"Dark and brilliant . . . Thornton's expert prose and turns of phrase beg for repeat reading and the character work is full of depth and detail that astonish; a dazzling display of literary prowess."
—Lauren O'Brien, Shelf Awareness
"Thornton is unrelenting in conveying the bleak realities of her closely watched characters: their dangerous misconceptions, their “hostile indifference,” their cat-and-mouse games almost sure to turn deadly."
—Tom Nolan, Wall Street Journal
"Thornton leverages the constraints of small-town life to marvelous effect when ratcheting up dramatic tension . . . Thornton herself is a seventh-generation Nebraskan, and this intimate familiarity shines through in vivid descriptions of hardscrabble life out in western Nebraska . . . [She] balances these lyrical descriptions of place and mood with snappy dialogue that effectively summons small-town shorthand — gruff greetings, hushed speculation, dry quips — which, alongside a steamy affair, grease the narrative and make for a quick read."
—Connor Goodwin, Seattle Times
"A stylishly dark debut. Chris Harding Thornton has managed to turn hard-bitten, small-town lives into the glimmering stuff of workaday poetry. Pickard County Atlas introduces an assured and striking new voice in American fiction."
—Dominic Smith, author of The Electric Hotel
"Haunting . . . The small-town characters are true-to-life, and the dialogue easy and realistic between characters. The other townspeople are depicted so well they are recognizable as perhaps some of our own neighbors back in the day."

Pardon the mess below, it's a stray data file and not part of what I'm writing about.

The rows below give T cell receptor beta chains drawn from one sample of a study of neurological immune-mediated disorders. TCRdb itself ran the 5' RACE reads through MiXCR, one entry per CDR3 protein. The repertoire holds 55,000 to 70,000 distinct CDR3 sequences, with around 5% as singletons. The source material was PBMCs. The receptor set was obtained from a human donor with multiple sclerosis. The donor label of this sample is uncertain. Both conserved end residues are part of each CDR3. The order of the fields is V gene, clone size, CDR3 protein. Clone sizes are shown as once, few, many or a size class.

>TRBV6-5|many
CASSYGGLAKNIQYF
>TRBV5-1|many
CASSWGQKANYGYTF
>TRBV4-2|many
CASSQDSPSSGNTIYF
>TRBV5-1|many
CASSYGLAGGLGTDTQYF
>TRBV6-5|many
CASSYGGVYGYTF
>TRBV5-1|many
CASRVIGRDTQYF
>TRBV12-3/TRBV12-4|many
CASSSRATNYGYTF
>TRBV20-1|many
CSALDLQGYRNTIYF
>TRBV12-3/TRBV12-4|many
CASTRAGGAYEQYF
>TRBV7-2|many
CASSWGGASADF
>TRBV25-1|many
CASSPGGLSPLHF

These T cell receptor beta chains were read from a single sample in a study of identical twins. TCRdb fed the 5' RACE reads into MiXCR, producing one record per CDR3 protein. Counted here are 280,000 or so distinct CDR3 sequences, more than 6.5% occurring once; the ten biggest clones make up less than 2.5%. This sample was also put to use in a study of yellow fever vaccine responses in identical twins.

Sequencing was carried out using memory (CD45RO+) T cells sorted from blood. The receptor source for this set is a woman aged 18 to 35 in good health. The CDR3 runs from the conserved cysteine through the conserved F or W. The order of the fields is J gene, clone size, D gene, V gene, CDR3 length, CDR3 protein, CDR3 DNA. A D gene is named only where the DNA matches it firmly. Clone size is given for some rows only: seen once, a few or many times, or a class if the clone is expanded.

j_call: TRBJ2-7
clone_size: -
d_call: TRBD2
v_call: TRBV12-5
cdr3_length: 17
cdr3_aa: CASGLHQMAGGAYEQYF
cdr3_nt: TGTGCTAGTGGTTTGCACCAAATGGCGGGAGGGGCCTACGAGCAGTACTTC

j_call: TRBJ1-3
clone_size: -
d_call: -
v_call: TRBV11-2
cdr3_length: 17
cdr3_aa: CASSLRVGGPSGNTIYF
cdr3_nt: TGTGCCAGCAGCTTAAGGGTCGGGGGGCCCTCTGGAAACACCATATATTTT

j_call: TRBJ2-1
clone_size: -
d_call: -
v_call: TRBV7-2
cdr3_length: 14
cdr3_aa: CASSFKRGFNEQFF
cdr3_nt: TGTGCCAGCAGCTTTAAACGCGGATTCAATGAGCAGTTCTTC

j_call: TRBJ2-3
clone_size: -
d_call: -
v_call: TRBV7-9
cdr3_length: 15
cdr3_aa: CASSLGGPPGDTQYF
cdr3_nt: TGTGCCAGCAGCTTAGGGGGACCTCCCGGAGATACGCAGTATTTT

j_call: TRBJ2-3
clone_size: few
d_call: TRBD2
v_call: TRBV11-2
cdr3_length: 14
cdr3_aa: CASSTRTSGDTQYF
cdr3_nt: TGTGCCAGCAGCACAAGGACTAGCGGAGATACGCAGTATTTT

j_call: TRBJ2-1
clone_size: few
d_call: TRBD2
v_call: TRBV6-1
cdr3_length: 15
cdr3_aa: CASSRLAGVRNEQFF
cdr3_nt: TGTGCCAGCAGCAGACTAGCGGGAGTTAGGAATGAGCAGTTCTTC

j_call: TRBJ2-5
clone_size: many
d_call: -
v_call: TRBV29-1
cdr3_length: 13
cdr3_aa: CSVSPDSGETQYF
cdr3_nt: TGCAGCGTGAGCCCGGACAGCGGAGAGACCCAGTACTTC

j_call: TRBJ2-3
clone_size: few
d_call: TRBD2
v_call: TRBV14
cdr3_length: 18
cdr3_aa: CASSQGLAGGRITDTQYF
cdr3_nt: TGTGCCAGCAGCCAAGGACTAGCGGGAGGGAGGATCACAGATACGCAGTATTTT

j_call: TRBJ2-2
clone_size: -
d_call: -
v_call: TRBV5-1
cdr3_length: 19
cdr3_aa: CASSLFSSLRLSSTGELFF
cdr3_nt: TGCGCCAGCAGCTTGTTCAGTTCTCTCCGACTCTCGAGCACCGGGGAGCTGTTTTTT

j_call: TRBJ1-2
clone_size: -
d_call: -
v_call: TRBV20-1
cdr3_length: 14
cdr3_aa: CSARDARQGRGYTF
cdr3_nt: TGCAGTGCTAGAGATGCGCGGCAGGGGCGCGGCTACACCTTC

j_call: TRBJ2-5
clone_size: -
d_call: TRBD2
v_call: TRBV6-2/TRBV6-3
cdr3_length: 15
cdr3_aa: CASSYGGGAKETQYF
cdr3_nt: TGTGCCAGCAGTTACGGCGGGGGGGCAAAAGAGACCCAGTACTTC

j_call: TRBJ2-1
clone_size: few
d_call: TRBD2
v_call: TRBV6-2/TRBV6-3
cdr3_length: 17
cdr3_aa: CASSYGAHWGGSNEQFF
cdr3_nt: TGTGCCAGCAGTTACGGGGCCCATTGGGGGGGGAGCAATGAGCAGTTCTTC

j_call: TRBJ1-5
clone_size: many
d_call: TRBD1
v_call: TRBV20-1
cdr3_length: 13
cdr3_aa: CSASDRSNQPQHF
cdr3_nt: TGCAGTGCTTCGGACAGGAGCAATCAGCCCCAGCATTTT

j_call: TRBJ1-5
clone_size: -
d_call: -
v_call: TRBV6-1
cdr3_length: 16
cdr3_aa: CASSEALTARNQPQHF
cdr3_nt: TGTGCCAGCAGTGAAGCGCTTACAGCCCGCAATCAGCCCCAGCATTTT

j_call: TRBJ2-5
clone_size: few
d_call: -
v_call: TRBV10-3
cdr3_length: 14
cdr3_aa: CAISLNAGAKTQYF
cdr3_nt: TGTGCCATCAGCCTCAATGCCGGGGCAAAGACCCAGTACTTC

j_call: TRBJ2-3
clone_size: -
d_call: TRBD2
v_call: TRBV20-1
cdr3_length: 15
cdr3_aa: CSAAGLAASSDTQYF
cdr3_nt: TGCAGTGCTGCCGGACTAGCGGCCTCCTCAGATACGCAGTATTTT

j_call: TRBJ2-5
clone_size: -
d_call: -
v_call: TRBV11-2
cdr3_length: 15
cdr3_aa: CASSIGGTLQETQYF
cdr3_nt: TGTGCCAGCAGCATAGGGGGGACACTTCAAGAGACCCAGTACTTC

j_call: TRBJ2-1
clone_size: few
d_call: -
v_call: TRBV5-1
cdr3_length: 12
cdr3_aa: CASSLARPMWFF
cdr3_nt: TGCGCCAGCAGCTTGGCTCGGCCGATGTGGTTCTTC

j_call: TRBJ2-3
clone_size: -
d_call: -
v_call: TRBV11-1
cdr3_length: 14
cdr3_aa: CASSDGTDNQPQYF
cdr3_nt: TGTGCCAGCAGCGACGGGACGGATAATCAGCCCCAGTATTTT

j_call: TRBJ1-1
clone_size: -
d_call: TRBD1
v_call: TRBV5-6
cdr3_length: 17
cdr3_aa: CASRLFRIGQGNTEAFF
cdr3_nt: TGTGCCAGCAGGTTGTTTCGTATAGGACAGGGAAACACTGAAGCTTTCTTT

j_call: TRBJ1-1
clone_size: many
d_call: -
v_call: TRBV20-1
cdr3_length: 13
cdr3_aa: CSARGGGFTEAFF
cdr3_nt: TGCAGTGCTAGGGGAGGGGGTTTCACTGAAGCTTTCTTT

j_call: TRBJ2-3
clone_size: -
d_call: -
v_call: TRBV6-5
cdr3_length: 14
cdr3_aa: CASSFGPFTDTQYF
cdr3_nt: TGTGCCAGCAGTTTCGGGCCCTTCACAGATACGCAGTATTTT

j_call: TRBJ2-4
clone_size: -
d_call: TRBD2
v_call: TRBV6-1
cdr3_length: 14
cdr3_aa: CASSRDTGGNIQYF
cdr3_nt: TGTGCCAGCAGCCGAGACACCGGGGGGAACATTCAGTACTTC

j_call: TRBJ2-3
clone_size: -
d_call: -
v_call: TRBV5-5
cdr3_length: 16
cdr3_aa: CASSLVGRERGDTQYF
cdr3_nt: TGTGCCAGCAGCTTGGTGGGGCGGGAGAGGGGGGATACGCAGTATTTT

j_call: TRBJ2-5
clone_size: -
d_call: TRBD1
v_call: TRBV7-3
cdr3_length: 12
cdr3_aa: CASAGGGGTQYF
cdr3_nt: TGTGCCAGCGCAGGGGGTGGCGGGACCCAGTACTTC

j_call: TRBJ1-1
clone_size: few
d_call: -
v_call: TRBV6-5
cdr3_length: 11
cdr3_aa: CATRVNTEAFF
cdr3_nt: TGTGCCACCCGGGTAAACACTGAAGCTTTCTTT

—Robin Farrell Edmunds, The Mercury
"Chris Harding Thornton leaves quite an impression . . . It is easy to say that a novel is a ‘one-sit read’, but in the case of Pickard County Atlas I would not be far from the truth. The writing is so easy-going and fluid . . . yet it carries with it all the earmarks of great noir and becomes an instant literary classic. I cannot wait to see what Chris Harding Thornton has in store for us next."
—Tom Nolan, Criminal Element
"Impressive . . . The gut punch of an ending is satisfyingly bleak and an appropriate match for the book’s downbeat tone. Thornton’s superior gift for evocative prose . . . augurs well for her next work. Fans of Lou Berney will be pleased."
—Publishers Weekly, starred review
"The intensity of [Pickard County Atlas], whether it be noir or tragedy, is frequently moderated by Chris Harding Thornton’s rough poetry. She vividly depicts the regional and emotional landscapes of the rural Midwest of nearly 50 years ago."
—Steve Whitton, Anniston Star Tribune
"A dark and stunning debut thriller . . . Harding Thornton’s affinity for in-depth characters and noir storytelling soar."
—Oline H. Cogdill, South Florida Sun Sentinel